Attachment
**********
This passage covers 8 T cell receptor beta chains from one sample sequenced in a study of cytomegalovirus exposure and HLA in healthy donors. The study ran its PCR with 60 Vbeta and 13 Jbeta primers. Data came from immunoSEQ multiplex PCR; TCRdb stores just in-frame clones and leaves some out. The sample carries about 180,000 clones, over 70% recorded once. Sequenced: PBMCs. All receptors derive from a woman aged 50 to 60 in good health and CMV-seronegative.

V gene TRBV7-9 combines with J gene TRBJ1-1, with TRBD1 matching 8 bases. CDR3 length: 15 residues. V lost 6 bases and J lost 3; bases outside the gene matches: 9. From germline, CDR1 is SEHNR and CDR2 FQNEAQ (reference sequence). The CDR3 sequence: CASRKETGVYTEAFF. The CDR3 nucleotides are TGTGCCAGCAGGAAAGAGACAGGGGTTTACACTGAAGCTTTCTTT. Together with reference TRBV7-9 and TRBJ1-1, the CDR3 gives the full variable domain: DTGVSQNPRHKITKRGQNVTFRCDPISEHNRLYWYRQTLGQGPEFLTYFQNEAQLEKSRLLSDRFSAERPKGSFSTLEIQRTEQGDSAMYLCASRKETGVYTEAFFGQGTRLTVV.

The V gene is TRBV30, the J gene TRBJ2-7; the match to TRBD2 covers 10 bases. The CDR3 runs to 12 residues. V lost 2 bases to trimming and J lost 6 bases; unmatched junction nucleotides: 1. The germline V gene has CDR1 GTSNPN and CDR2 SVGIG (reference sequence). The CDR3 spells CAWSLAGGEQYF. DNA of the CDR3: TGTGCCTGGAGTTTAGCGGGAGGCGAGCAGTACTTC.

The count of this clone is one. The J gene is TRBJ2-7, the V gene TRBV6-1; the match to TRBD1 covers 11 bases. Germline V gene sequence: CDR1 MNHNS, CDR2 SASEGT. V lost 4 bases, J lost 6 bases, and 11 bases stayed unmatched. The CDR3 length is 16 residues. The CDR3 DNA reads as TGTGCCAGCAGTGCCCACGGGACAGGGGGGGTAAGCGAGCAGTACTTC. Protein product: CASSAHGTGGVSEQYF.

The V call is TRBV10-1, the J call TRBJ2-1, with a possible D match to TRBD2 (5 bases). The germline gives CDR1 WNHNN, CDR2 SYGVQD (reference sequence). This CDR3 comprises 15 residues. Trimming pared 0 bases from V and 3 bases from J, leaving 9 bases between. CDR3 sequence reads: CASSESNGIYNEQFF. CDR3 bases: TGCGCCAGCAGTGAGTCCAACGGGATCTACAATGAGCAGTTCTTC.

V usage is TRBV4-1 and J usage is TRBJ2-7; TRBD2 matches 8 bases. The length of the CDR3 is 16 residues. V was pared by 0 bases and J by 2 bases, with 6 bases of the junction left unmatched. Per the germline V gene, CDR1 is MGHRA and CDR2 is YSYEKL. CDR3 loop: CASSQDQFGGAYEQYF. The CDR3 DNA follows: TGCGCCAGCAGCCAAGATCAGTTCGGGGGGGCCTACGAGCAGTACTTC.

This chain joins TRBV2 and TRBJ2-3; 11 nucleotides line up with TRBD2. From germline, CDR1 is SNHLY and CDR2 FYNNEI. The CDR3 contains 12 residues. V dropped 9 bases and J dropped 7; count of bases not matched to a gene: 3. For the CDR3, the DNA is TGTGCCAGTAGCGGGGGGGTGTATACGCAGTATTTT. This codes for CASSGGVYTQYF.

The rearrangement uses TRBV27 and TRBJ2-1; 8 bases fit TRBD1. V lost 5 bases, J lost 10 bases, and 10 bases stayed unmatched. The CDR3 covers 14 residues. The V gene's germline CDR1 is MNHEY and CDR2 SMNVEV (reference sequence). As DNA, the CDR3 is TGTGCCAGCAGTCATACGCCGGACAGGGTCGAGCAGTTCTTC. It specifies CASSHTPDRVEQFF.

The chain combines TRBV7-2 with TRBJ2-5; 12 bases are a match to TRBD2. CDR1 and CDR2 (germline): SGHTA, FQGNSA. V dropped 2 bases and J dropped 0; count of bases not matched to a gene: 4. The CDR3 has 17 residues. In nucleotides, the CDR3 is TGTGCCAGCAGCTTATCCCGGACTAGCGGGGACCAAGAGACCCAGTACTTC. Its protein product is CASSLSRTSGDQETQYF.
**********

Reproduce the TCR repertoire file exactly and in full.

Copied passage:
This passage covers 8 T cell receptor beta chains from one sample sequenced in a study of cytomegalovirus exposure and HLA in healthy donors. The study ran its PCR with 60 Vbeta and 13 Jbeta primers. Data came from immunoSEQ multiplex PCR; TCRdb stores just in-frame clones and leaves some out. The sample carries about 180,000 clones, over 70% recorded once. Sequenced: PBMCs. All receptors derive from a woman aged 50 to 60 in good health and CMV-seronegative.

V gene TRBV7-9 combines with J gene TRBJ1-1, with TRBD1 matching 8 bases. CDR3 length: 15 residues. V lost 6 bases and J lost 3; bases outside the gene matches: 9. From germline, CDR1 is SEHNR and CDR2 FQNEAQ (reference sequence). The CDR3 sequence: CASRKETGVYTEAFF. The CDR3 nucleotides are TGTGCCAGCAGGAAAGAGACAGGGGTTTACACTGAAGCTTTCTTT. Together with reference TRBV7-9 and TRBJ1-1, the CDR3 gives the full variable domain: DTGVSQNPRHKITKRGQNVTFRCDPISEHNRLYWYRQTLGQGPEFLTYFQNEAQLEKSRLLSDRFSAERPKGSFSTLEIQRTEQGDSAMYLCASRKETGVYTEAFFGQGTRLTVV.

The V gene is TRBV30, the J gene TRBJ2-7; the match to TRBD2 covers 10 bases. The CDR3 runs to 12 residues. V lost 2 bases to trimming and J lost 6 bases; unmatched junction nucleotides: 1. The germline V gene has CDR1 GTSNPN and CDR2 SVGIG (reference sequence). The CDR3 spells CAWSLAGGEQYF. DNA of the CDR3: TGTGCCTGGAGTTTAGCGGGAGGCGAGCAGTACTTC.

The count of this clone is one. The J gene is TRBJ2-7, the V gene TRBV6-1; the match to TRBD1 covers 11 bases. Germline V gene sequence: CDR1 MNHNS, CDR2 SASEGT. V lost 4 bases, J lost 6 bases, and 11 bases stayed unmatched. The CDR3 length is 16 residues. The CDR3 DNA reads as TGTGCCAGCAGTGCCCACGGGACAGGGGGGGTAAGCGAGCAGTACTTC. Protein product: CASSAHGTGGVSEQYF.

The V call is TRBV10-1, the J call TRBJ2-1, with a possible D match to TRBD2 (5 bases). The germline gives CDR1 WNHNN, CDR2 SYGVQD (reference sequence). This CDR3 comprises 15 residues. Trimming pared 0 bases from V and 3 bases from J, leaving 9 bases between. CDR3 sequence reads: CASSESNGIYNEQFF. CDR3 bases: TGCGCCAGCAGTGAGTCCAACGGGATCTACAATGAGCAGTTCTTC.

V usage is TRBV4-1 and J usage is TRBJ2-7; TRBD2 matches 8 bases. The length of the CDR3 is 16 residues. V was pared by 0 bases and J by 2 bases, with 6 bases of the junction left unmatched. Per the germline V gene, CDR1 is MGHRA and CDR2 is YSYEKL. CDR3 loop: CASSQDQFGGAYEQYF. The CDR3 DNA follows: TGCGCCAGCAGCCAAGATCAGTTCGGGGGGGCCTACGAGCAGTACTTC.

This chain joins TRBV2 and TRBJ2-3; 11 nucleotides line up with TRBD2. From germline, CDR1 is SNHLY and CDR2 FYNNEI. The CDR3 contains 12 residues. V dropped 9 bases and J dropped 7; count of bases not matched to a gene: 3. For the CDR3, the DNA is TGTGCCAGTAGCGGGGGGGTGTATACGCAGTATTTT. This codes for CASSGGVYTQYF.

The rearrangement uses TRBV27 and TRBJ2-1; 8 bases fit TRBD1. V lost 5 bases, J lost 10 bases, and 10 bases stayed unmatched. The CDR3 covers 14 residues. The V gene's germline CDR1 is MNHEY and CDR2 SMNVEV (reference sequence). As DNA, the CDR3 is TGTGCCAGCAGTCATACGCCGGACAGGGTCGAGCAGTTCTTC. It specifies CASSHTPDRVEQFF.

The chain combines TRBV7-2 with TRBJ2-5; 12 bases are a match to TRBD2. CDR1 and CDR2 (germline): SGHTA, FQGNSA. V dropped 2 bases and J dropped 0; count of bases not matched to a gene: 4. The CDR3 has 17 residues. In nucleotides, the CDR3 is TGTGCCAGCAGCTTATCCCGGACTAGCGGGGACCAAGAGACCCAGTACTTC. Its protein product is CASSLSRTSGDQETQYF.